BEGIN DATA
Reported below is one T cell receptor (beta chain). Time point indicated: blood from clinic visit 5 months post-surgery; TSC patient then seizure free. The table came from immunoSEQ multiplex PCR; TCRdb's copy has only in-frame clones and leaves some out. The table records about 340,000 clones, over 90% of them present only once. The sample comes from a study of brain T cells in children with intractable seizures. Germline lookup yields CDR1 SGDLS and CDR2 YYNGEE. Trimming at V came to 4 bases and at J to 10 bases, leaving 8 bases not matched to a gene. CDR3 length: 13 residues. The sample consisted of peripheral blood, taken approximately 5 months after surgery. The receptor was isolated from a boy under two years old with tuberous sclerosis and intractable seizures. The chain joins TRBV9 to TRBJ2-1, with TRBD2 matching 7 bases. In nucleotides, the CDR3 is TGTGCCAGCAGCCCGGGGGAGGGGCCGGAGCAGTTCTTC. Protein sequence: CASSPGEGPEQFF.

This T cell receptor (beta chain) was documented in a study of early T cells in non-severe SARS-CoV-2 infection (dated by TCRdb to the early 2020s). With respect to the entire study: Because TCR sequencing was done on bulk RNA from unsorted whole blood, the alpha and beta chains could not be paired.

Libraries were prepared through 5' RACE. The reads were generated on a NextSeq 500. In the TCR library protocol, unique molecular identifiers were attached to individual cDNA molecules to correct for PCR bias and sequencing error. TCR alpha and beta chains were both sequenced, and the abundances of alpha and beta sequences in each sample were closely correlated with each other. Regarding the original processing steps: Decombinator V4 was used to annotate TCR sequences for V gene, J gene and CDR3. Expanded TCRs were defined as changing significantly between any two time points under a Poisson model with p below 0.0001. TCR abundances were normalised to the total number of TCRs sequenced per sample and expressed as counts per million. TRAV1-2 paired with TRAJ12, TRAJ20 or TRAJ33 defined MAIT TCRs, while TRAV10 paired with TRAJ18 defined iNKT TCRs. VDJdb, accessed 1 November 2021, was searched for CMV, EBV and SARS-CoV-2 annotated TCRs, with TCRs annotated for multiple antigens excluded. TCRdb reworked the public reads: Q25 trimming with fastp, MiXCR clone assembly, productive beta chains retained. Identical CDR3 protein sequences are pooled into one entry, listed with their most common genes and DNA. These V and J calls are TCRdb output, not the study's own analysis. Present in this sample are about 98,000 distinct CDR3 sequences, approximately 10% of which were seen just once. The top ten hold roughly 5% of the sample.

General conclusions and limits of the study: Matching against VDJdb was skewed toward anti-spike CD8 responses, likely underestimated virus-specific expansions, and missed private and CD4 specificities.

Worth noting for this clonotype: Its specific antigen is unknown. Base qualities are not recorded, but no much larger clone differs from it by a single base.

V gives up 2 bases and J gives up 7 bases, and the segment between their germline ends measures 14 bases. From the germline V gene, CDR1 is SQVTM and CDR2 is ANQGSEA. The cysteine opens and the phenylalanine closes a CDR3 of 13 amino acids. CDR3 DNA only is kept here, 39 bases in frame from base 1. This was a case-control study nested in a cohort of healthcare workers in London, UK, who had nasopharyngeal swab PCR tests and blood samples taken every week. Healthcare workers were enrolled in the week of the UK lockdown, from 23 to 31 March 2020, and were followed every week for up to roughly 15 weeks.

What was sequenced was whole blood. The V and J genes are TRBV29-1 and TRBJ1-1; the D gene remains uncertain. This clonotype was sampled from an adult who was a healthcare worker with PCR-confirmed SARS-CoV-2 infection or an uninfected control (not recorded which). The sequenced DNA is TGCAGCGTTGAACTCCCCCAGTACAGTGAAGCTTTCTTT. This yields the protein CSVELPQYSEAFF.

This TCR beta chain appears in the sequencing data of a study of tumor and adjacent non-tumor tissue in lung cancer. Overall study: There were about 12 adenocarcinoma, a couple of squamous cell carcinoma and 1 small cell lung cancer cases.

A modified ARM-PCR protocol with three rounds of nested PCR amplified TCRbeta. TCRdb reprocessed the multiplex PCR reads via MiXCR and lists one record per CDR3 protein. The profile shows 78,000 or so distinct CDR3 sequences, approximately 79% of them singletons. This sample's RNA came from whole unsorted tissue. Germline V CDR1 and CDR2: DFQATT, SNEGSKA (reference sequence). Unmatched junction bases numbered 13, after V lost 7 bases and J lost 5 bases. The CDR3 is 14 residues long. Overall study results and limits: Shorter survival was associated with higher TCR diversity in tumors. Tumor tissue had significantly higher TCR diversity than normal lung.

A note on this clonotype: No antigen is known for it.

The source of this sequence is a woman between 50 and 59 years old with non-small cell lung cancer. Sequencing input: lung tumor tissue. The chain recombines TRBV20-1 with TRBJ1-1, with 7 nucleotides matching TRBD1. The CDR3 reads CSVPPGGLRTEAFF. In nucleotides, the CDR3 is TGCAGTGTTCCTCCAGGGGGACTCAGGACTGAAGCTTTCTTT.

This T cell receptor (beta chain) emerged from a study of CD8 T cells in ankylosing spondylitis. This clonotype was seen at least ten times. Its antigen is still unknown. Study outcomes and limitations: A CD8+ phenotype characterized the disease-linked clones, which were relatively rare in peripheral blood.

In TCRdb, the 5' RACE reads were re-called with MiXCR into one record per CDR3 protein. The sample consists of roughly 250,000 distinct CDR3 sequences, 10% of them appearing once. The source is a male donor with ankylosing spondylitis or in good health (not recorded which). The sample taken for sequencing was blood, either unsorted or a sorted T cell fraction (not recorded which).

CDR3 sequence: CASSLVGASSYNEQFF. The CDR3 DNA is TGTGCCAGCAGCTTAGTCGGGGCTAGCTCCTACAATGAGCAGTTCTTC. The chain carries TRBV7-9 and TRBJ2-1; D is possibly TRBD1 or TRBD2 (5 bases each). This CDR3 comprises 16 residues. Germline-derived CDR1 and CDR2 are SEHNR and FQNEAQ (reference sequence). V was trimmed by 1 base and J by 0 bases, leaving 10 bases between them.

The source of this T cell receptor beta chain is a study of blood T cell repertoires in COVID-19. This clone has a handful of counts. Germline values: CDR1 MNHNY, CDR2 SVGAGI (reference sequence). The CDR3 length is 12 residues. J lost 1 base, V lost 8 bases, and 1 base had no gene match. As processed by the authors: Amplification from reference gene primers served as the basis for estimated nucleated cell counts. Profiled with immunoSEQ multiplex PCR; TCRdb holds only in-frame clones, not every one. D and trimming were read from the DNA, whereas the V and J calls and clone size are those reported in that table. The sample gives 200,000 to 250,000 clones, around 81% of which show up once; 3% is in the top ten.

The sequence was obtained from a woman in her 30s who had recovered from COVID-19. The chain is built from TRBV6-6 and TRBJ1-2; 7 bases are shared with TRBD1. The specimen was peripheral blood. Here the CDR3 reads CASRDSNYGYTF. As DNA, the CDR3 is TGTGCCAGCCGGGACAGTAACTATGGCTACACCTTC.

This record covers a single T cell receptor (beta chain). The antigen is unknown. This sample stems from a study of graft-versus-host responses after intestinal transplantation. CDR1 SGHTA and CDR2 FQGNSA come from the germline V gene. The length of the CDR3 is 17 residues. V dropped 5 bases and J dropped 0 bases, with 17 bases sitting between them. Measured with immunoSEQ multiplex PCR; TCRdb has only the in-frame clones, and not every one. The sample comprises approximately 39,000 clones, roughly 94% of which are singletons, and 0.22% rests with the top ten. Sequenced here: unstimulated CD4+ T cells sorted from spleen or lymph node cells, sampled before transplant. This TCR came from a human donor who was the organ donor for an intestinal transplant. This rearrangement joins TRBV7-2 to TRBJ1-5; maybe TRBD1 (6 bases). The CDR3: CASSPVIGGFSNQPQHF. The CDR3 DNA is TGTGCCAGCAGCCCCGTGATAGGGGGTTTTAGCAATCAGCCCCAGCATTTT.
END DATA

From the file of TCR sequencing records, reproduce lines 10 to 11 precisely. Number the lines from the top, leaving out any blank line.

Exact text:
A note on this clonotype: No antigen is known for it.

The source of this sequence is a woman between 50 and 59 years old with non-small cell lung cancer. Sequencing input: lung tumor tissue. The chain recombines TRBV20-1 with TRBJ1-1, with 7 nucleotides matching TRBD1. The CDR3 reads CSVPPGGLRTEAFF. In nucleotides, the CDR3 is TGCAGTGTTCCTCCAGGGGGACTCAGGACTGAAGCTTTCTTT.